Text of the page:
Blog post

NHS Reset: Tackling health inequalities to build a better NHS

COVID-19 has presented unique opportunities for a better NHS.
Donal O'Donoghue

14 August 2020

NHS Reset is an NHS Confederation campaign to help shape what the health and care system should look like in the aftermath of the pandemic.

In this blog, Professor Donal O’Donoghue, registrar of the Royal College of Physicians (RCP), highlights the unique opportunities presented by the pandemic to build a better NHS.

In the 72 years since the NHS was founded, it has never faced a challenge on this scale. Rebuilding capacity while at the same time transforming pathways to mitigate the risks of COVID-19 is a huge task. But this time of upheaval also presents unique opportunities to do things differently. From putting patients in the driving seat, to making tackling health inequalities front and centre of our health system, we must use the coming months to build a better NHS.
 

Overcoming the challenges

Getting to grips with the backlogs created by COVID-19 is the immediate priority facing the NHS. As The Royal College of Physicians (RCP) revealed in Returning the NHS to an Even Keel, almost half of physician specialties, including cardiology, gastroenterology and rheumatology, expect to be working at less-than-pre-COVID activity levels for at least 12 months.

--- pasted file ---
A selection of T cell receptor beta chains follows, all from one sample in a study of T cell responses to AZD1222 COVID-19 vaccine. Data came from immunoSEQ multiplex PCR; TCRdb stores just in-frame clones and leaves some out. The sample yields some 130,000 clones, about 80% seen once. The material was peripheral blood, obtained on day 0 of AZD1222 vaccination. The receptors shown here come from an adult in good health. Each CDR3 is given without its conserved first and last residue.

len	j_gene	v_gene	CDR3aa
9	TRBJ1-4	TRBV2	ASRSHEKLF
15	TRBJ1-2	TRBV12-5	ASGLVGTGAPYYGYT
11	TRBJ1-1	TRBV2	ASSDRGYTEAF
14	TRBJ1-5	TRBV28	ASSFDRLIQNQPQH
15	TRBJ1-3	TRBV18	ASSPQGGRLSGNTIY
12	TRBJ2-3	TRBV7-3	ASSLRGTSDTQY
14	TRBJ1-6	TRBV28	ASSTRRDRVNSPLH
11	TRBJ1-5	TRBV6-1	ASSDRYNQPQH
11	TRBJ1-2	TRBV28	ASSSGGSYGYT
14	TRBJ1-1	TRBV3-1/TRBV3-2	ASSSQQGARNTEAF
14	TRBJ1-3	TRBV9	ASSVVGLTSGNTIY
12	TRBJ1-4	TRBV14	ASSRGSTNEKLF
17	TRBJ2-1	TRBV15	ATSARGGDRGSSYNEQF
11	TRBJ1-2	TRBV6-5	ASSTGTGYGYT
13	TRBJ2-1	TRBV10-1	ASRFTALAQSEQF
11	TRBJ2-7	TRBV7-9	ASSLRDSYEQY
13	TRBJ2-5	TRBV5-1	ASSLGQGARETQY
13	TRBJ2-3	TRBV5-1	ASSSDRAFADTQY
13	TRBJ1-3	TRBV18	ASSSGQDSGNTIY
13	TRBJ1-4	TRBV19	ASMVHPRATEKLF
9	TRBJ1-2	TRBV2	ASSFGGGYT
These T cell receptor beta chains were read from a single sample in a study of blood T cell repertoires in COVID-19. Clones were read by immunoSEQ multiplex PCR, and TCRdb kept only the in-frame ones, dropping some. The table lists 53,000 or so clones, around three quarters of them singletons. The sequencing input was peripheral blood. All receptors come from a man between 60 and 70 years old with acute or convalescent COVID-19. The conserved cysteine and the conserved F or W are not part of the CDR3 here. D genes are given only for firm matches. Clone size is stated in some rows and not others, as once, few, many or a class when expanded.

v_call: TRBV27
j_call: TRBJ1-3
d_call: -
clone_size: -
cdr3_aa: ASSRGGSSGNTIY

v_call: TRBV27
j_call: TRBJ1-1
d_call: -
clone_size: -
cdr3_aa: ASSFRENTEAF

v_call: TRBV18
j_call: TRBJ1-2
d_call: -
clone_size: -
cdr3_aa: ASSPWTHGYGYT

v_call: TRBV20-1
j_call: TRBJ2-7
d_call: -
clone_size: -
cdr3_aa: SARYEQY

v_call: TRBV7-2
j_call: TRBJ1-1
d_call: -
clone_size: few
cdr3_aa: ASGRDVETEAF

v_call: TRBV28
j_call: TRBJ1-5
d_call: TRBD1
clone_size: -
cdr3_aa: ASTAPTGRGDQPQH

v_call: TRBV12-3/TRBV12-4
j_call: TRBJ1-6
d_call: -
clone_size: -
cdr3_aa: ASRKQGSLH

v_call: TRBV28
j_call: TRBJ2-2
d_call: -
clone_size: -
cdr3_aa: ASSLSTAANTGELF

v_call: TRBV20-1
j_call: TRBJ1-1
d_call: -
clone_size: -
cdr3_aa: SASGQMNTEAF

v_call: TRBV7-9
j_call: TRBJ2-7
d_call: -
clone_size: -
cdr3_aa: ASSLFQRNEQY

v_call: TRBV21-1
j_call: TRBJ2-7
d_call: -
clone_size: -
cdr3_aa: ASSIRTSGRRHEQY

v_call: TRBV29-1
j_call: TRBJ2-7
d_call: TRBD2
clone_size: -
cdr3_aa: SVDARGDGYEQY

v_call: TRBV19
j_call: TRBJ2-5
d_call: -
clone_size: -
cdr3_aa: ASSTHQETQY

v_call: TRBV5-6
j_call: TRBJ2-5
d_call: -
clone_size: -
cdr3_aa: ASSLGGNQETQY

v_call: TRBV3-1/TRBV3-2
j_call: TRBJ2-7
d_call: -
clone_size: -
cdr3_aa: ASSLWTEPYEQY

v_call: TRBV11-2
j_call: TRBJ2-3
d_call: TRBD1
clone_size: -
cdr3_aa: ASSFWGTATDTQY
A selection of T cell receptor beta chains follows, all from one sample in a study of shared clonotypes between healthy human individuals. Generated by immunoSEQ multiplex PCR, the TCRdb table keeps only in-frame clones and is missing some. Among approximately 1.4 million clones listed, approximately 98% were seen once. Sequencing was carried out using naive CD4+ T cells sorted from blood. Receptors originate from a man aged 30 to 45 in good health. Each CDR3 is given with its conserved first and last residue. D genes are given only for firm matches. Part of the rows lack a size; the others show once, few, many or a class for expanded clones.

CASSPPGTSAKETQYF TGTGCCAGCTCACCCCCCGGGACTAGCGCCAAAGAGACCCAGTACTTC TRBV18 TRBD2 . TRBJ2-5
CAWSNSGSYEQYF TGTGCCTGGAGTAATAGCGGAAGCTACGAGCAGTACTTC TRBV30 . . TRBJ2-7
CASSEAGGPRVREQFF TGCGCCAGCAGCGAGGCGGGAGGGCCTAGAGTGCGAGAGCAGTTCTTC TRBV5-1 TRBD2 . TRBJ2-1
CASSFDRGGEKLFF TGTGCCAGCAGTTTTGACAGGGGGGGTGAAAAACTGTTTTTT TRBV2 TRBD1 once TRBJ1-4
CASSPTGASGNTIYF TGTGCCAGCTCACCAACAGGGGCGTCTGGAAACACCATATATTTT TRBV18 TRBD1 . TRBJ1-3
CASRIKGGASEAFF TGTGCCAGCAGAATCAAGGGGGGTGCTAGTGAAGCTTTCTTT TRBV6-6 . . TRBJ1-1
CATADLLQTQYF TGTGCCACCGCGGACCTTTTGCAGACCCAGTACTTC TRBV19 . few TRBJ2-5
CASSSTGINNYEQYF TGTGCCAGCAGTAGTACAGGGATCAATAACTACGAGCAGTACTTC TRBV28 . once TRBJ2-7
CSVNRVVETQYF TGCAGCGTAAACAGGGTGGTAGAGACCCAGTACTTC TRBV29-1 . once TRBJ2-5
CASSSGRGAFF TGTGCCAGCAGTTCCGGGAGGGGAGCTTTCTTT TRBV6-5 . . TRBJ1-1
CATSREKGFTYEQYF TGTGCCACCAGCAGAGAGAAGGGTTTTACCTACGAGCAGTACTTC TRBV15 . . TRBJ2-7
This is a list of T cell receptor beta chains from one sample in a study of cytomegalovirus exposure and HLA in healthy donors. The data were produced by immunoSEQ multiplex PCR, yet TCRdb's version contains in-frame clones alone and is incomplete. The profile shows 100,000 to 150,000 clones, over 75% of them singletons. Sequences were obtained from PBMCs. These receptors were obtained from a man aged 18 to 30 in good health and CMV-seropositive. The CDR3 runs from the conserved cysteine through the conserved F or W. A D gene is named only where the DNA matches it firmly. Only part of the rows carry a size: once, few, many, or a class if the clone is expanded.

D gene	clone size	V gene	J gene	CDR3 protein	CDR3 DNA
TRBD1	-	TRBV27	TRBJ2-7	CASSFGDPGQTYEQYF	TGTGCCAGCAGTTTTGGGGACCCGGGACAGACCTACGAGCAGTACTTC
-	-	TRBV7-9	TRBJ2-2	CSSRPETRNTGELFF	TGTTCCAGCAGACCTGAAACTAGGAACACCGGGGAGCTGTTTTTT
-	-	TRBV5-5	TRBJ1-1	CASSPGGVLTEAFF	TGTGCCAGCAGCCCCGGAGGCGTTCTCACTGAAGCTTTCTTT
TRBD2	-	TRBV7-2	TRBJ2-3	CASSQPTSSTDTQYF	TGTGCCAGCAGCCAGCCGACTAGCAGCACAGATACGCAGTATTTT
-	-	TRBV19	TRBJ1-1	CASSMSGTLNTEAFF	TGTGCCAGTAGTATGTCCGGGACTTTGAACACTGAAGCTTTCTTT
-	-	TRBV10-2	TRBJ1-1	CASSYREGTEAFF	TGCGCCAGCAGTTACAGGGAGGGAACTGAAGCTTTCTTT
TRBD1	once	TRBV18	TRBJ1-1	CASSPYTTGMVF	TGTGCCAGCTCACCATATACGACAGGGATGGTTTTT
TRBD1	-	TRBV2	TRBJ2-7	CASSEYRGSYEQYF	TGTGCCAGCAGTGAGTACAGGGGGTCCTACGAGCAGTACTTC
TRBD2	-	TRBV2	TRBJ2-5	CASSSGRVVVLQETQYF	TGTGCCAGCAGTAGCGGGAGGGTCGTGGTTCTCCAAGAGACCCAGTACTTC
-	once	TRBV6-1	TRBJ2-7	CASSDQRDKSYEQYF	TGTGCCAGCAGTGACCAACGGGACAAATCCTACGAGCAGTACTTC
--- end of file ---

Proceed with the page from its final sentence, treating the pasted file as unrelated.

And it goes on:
Exacerbating the capacity challenge is the need to implement infection prevention and control measures, to ensure the public is confident they will receive care in a safe environment. Together with the Royal College of General Practitioners (RCGP), the Royal College of Emergency Medicine and the Society for Acute Medicine, the RCP produced ten recommendations on what this transformation should look like. Key to this multidisciplinary work is the principle that people should only have to attend hospital when it is essential, or when the added clinical value outweighs the risk. No patient should be admitted because of failures of the system to deliver care or diagnostics in a timely way.

We also need to properly prepare for future COVID-19 waves and the usual increased demand that comes with winter. When we surveyed our members in late July, only 5 per cent felt their trust was ‘fully prepared’ for a second wave and almost two-thirds had not been involved in conversations about second wave preparations. Similarly, just 2 per cent felt ‘fully prepared’ for winter, while almost a quarter felt ‘not at all prepared.’

Escalating the normal winter flu vaccination plans and ensuring we are making best use of the NHS estate must be priorities as we plan to face future COVID-19 waves. Having adequate staffing in place to tackle increased demand is crucial, too. The NHS People Plan was helpful on improving culture and making the NHS a better place to work, but it must also deliver more staff. Introducing statutory regulation for physician associates and creating posts for them will help. We also cannot forget the 28,000 doctors who have returned to the workforce in recent months, and the RCP wants to support hospitals to put their skills and expertise to best use.